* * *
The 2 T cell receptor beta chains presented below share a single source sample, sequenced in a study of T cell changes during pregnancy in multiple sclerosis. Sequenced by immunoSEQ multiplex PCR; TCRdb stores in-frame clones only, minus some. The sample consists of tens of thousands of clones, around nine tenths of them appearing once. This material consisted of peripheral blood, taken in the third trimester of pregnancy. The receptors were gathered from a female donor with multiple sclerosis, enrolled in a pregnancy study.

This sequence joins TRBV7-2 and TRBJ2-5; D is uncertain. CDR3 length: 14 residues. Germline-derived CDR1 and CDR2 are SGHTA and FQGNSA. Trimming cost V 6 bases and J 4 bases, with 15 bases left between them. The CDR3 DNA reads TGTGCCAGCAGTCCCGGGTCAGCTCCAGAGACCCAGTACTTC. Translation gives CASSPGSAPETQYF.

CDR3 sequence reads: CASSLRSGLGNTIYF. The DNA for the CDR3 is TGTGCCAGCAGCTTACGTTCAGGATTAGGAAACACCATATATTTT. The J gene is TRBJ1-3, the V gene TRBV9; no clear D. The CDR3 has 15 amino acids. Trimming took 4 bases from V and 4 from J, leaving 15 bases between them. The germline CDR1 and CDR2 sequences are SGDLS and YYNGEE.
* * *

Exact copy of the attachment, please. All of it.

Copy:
The 2 T cell receptor beta chains presented below share a single source sample, sequenced in a study of T cell changes during pregnancy in multiple sclerosis. Sequenced by immunoSEQ multiplex PCR; TCRdb stores in-frame clones only, minus some. The sample consists of tens of thousands of clones, around nine tenths of them appearing once. This material consisted of peripheral blood, taken in the third trimester of pregnancy. The receptors were gathered from a female donor with multiple sclerosis, enrolled in a pregnancy study.

This sequence joins TRBV7-2 and TRBJ2-5; D is uncertain. CDR3 length: 14 residues. Germline-derived CDR1 and CDR2 are SGHTA and FQGNSA. Trimming cost V 6 bases and J 4 bases, with 15 bases left between them. The CDR3 DNA reads TGTGCCAGCAGTCCCGGGTCAGCTCCAGAGACCCAGTACTTC. Translation gives CASSPGSAPETQYF.

CDR3 sequence reads: CASSLRSGLGNTIYF. The DNA for the CDR3 is TGTGCCAGCAGCTTACGTTCAGGATTAGGAAACACCATATATTTT. The J gene is TRBJ1-3, the V gene TRBV9; no clear D. The CDR3 has 15 amino acids. Trimming took 4 bases from V and 4 from J, leaving 15 bases between them. The germline CDR1 and CDR2 sequences are SGDLS and YYNGEE.